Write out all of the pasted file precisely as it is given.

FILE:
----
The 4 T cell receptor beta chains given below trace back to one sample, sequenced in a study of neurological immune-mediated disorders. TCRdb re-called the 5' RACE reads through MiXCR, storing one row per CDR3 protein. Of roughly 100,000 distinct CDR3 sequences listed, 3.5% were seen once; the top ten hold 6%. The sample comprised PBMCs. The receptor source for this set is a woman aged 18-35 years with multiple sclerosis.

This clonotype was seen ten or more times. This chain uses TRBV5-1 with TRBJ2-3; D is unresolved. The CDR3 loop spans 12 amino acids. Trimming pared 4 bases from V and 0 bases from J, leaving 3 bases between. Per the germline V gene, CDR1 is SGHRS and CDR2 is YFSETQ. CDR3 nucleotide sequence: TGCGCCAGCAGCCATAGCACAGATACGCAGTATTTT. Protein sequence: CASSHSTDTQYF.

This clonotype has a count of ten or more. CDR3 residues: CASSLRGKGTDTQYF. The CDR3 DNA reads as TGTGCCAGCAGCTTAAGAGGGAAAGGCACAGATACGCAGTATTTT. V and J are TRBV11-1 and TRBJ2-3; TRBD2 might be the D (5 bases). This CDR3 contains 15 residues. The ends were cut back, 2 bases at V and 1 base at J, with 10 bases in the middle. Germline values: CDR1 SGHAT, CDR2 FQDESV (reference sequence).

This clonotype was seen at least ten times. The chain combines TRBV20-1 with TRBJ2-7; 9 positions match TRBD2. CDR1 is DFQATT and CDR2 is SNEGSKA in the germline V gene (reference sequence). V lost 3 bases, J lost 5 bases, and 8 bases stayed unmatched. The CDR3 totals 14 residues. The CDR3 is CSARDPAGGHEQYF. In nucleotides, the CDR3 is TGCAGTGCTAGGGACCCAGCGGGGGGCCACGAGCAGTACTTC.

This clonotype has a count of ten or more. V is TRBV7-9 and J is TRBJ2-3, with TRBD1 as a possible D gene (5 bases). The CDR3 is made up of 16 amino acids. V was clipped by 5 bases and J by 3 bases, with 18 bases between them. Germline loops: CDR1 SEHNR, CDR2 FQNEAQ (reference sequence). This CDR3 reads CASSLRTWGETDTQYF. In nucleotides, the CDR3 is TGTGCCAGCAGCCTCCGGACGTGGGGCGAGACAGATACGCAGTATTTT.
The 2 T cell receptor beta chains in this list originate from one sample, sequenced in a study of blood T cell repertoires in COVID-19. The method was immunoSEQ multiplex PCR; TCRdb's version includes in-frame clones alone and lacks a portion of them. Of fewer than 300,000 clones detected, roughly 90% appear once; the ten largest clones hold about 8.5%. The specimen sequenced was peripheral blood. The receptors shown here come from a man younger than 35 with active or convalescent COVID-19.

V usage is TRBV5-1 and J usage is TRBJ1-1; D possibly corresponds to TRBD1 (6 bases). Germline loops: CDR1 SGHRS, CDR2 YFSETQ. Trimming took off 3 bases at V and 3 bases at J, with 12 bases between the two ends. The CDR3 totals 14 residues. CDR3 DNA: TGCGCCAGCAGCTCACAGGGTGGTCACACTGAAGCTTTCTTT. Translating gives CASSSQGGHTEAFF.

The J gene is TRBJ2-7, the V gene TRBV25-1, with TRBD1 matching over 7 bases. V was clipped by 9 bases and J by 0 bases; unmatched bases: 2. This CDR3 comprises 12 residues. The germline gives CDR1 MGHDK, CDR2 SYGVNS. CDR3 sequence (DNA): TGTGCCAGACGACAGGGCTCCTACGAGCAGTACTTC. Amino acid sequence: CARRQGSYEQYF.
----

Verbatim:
The 4 T cell receptor beta chains given below trace back to one sample, sequenced in a study of neurological immune-mediated disorders. TCRdb re-called the 5' RACE reads through MiXCR, storing one row per CDR3 protein. Of roughly 100,000 distinct CDR3 sequences listed, 3.5% were seen once; the top ten hold 6%. The sample comprised PBMCs. The receptor source for this set is a woman aged 18-35 years with multiple sclerosis.

This clonotype was seen ten or more times. This chain uses TRBV5-1 with TRBJ2-3; D is unresolved. The CDR3 loop spans 12 amino acids. Trimming pared 4 bases from V and 0 bases from J, leaving 3 bases between. Per the germline V gene, CDR1 is SGHRS and CDR2 is YFSETQ. CDR3 nucleotide sequence: TGCGCCAGCAGCCATAGCACAGATACGCAGTATTTT. Protein sequence: CASSHSTDTQYF.

This clonotype has a count of ten or more. CDR3 residues: CASSLRGKGTDTQYF. The CDR3 DNA reads as TGTGCCAGCAGCTTAAGAGGGAAAGGCACAGATACGCAGTATTTT. V and J are TRBV11-1 and TRBJ2-3; TRBD2 might be the D (5 bases). This CDR3 contains 15 residues. The ends were cut back, 2 bases at V and 1 base at J, with 10 bases in the middle. Germline values: CDR1 SGHAT, CDR2 FQDESV (reference sequence).

This clonotype was seen at least ten times. The chain combines TRBV20-1 with TRBJ2-7; 9 positions match TRBD2. CDR1 is DFQATT and CDR2 is SNEGSKA in the germline V gene (reference sequence). V lost 3 bases, J lost 5 bases, and 8 bases stayed unmatched. The CDR3 totals 14 residues. The CDR3 is CSARDPAGGHEQYF. In nucleotides, the CDR3 is TGCAGTGCTAGGGACCCAGCGGGGGGCCACGAGCAGTACTTC.

This clonotype has a count of ten or more. V is TRBV7-9 and J is TRBJ2-3, with TRBD1 as a possible D gene (5 bases). The CDR3 is made up of 16 amino acids. V was clipped by 5 bases and J by 3 bases, with 18 bases between them. Germline loops: CDR1 SEHNR, CDR2 FQNEAQ (reference sequence). This CDR3 reads CASSLRTWGETDTQYF. In nucleotides, the CDR3 is TGTGCCAGCAGCCTCCGGACGTGGGGCGAGACAGATACGCAGTATTTT.
The 2 T cell receptor beta chains in this list originate from one sample, sequenced in a study of blood T cell repertoires in COVID-19. The method was immunoSEQ multiplex PCR; TCRdb's version includes in-frame clones alone and lacks a portion of them. Of fewer than 300,000 clones detected, roughly 90% appear once; the ten largest clones hold about 8.5%. The specimen sequenced was peripheral blood. The receptors shown here come from a man younger than 35 with active or convalescent COVID-19.

V usage is TRBV5-1 and J usage is TRBJ1-1; D possibly corresponds to TRBD1 (6 bases). Germline loops: CDR1 SGHRS, CDR2 YFSETQ. Trimming took off 3 bases at V and 3 bases at J, with 12 bases between the two ends. The CDR3 totals 14 residues. CDR3 DNA: TGCGCCAGCAGCTCACAGGGTGGTCACACTGAAGCTTTCTTT. Translating gives CASSSQGGHTEAFF.

The J gene is TRBJ2-7, the V gene TRBV25-1, with TRBD1 matching over 7 bases. V was clipped by 9 bases and J by 0 bases; unmatched bases: 2. This CDR3 comprises 12 residues. The germline gives CDR1 MGHDK, CDR2 SYGVNS. CDR3 sequence (DNA): TGTGCCAGACGACAGGGCTCCTACGAGCAGTACTTC. Amino acid sequence: CARRQGSYEQYF.